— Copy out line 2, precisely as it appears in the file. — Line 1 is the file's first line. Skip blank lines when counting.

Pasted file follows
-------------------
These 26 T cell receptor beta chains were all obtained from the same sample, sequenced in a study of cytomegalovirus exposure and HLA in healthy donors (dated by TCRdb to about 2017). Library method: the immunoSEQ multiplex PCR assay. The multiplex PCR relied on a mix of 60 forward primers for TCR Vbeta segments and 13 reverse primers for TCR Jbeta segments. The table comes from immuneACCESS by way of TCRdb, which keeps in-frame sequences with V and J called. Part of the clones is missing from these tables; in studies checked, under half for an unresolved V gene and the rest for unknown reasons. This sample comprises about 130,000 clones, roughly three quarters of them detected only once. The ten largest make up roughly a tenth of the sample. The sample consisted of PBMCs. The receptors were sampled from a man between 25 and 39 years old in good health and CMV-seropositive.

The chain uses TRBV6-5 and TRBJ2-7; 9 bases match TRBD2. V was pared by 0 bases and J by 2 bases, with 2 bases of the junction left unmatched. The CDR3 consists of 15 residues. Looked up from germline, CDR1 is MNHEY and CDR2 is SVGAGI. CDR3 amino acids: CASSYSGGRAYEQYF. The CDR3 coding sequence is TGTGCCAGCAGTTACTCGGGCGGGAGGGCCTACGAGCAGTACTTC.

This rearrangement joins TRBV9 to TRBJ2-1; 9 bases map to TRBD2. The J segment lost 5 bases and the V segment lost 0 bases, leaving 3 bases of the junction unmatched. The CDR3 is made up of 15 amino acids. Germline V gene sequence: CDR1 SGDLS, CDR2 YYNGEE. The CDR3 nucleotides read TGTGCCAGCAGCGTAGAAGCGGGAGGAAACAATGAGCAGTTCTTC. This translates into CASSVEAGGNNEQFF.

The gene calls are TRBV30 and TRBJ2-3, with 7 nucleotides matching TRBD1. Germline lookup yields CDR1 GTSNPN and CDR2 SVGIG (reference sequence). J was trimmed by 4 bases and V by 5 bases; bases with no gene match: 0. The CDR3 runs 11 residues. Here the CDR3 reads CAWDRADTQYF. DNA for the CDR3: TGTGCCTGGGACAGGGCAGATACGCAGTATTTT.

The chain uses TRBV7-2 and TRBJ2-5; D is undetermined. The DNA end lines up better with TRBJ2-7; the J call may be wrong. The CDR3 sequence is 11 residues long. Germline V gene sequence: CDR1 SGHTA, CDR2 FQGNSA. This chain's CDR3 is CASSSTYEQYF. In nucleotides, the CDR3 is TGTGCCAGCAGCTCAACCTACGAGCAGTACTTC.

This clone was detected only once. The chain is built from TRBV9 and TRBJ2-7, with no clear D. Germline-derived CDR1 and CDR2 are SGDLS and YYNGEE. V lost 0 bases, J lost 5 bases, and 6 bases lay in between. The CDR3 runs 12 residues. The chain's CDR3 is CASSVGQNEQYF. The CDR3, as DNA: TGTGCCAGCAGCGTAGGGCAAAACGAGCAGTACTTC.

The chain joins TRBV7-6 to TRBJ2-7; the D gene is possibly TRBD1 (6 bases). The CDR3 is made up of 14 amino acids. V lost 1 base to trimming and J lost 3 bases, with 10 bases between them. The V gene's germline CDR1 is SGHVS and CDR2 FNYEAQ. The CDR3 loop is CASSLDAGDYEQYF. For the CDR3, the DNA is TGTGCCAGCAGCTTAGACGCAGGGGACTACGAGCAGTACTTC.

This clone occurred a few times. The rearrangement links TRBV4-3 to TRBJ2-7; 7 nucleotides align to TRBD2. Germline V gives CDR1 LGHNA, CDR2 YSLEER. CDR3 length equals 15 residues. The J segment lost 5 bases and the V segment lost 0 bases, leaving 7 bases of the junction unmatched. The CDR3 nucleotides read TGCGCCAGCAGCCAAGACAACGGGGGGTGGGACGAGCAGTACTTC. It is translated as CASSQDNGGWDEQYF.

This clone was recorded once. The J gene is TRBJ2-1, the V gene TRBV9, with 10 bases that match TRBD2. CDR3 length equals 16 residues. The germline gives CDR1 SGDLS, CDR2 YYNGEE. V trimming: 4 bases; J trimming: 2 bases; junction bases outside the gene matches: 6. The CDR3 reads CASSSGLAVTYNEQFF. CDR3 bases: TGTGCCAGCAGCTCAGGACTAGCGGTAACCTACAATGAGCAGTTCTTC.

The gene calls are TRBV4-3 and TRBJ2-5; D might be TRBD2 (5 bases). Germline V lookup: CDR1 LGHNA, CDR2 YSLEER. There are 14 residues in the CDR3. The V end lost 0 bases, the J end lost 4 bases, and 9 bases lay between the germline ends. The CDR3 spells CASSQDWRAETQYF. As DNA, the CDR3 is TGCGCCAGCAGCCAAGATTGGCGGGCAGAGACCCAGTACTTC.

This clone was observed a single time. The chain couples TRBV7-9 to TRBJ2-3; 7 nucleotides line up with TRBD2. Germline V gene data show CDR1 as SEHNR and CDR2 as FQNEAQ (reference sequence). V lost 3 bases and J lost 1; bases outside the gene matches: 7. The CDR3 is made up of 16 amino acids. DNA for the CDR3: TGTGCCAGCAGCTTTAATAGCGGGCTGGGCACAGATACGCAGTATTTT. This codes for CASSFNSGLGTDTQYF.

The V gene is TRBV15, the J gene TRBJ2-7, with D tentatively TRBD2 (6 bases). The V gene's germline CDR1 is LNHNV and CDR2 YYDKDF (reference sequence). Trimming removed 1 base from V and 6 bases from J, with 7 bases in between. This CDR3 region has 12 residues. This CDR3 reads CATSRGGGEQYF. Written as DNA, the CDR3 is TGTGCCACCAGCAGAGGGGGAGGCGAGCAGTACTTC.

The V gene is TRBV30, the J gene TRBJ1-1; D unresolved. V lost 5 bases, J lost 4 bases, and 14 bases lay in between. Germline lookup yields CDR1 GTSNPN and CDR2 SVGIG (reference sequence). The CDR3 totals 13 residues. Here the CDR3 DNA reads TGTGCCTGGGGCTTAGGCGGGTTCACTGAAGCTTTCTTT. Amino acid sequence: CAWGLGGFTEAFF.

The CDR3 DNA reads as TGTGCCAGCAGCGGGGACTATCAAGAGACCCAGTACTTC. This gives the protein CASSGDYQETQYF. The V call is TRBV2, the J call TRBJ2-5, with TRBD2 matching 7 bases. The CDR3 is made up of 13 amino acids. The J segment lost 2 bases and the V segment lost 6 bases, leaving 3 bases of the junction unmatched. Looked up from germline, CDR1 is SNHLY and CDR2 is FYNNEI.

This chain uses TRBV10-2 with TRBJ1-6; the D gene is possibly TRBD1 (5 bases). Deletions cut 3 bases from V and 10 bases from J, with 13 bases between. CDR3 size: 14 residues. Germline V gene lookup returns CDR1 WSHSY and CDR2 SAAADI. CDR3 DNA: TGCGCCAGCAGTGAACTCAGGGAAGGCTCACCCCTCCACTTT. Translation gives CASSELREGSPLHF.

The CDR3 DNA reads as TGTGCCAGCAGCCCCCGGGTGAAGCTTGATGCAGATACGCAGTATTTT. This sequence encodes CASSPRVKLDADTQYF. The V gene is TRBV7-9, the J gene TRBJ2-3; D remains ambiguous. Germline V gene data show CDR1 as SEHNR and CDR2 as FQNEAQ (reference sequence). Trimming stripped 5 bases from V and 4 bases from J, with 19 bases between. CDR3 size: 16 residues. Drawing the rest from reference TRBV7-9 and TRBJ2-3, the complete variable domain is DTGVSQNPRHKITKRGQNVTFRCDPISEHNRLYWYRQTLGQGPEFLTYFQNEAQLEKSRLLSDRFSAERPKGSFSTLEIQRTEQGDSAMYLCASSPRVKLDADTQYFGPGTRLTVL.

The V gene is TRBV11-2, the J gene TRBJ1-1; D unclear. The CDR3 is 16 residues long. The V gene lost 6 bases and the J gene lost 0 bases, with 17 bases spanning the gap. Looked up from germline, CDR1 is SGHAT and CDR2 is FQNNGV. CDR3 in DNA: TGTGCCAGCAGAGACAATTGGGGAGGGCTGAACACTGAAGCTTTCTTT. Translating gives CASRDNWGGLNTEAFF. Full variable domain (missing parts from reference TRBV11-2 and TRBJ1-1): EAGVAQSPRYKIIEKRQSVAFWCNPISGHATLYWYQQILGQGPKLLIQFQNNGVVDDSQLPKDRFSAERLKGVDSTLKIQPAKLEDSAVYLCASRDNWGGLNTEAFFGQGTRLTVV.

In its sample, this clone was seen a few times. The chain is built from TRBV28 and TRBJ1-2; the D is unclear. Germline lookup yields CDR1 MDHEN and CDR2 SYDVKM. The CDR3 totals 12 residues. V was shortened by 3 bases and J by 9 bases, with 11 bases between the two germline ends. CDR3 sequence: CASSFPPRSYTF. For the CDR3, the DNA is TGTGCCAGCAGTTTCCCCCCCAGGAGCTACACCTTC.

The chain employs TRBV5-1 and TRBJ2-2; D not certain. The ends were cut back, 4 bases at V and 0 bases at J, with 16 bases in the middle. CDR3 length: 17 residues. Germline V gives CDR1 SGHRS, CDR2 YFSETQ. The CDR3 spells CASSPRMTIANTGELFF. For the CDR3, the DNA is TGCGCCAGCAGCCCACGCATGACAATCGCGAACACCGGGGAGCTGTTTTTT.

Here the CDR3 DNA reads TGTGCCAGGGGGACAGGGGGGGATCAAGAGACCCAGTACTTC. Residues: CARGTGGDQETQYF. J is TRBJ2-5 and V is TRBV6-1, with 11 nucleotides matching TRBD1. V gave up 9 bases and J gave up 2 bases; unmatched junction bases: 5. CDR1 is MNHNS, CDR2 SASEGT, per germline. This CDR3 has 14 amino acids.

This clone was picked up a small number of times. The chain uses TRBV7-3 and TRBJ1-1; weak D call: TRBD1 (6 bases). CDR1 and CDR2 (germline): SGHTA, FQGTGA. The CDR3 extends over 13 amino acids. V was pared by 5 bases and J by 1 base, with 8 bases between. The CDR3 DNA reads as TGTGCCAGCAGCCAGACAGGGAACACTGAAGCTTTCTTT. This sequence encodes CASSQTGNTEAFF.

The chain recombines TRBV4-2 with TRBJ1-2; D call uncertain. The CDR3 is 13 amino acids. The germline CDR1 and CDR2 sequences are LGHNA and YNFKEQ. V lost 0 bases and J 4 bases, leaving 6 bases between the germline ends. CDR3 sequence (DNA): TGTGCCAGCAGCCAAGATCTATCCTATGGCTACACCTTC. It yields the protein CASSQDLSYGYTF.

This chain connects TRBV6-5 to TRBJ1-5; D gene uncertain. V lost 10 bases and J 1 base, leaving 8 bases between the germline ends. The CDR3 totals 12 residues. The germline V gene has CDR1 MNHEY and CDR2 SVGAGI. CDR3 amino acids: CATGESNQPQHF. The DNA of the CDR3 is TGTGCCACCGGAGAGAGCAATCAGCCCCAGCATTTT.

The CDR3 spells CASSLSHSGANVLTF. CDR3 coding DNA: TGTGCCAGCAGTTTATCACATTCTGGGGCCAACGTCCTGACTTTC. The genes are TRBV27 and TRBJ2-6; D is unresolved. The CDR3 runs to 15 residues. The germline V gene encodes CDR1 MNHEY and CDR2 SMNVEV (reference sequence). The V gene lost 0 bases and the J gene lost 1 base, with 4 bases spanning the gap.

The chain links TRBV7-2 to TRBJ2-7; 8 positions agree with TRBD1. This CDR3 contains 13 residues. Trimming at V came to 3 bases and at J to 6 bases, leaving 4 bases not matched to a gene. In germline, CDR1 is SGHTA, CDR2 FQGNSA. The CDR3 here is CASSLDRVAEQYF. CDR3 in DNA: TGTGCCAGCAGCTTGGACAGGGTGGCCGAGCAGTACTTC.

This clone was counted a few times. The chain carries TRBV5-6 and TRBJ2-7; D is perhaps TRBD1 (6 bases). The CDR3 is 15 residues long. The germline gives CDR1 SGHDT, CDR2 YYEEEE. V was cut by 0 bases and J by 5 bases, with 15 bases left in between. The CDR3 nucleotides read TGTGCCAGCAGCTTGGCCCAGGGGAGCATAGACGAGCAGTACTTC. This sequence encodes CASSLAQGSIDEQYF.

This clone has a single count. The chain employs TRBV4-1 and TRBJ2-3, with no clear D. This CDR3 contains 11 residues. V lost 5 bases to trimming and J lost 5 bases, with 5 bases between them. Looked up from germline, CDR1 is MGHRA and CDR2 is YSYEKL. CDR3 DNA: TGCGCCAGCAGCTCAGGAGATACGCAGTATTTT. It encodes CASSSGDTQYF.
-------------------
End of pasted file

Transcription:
The chain uses TRBV6-5 and TRBJ2-7; 9 bases match TRBD2. V was pared by 0 bases and J by 2 bases, with 2 bases of the junction left unmatched. The CDR3 consists of 15 residues. Looked up from germline, CDR1 is MNHEY and CDR2 is SVGAGI. CDR3 amino acids: CASSYSGGRAYEQYF. The CDR3 coding sequence is TGTGCCAGCAGTTACTCGGGCGGGAGGGCCTACGAGCAGTACTTC.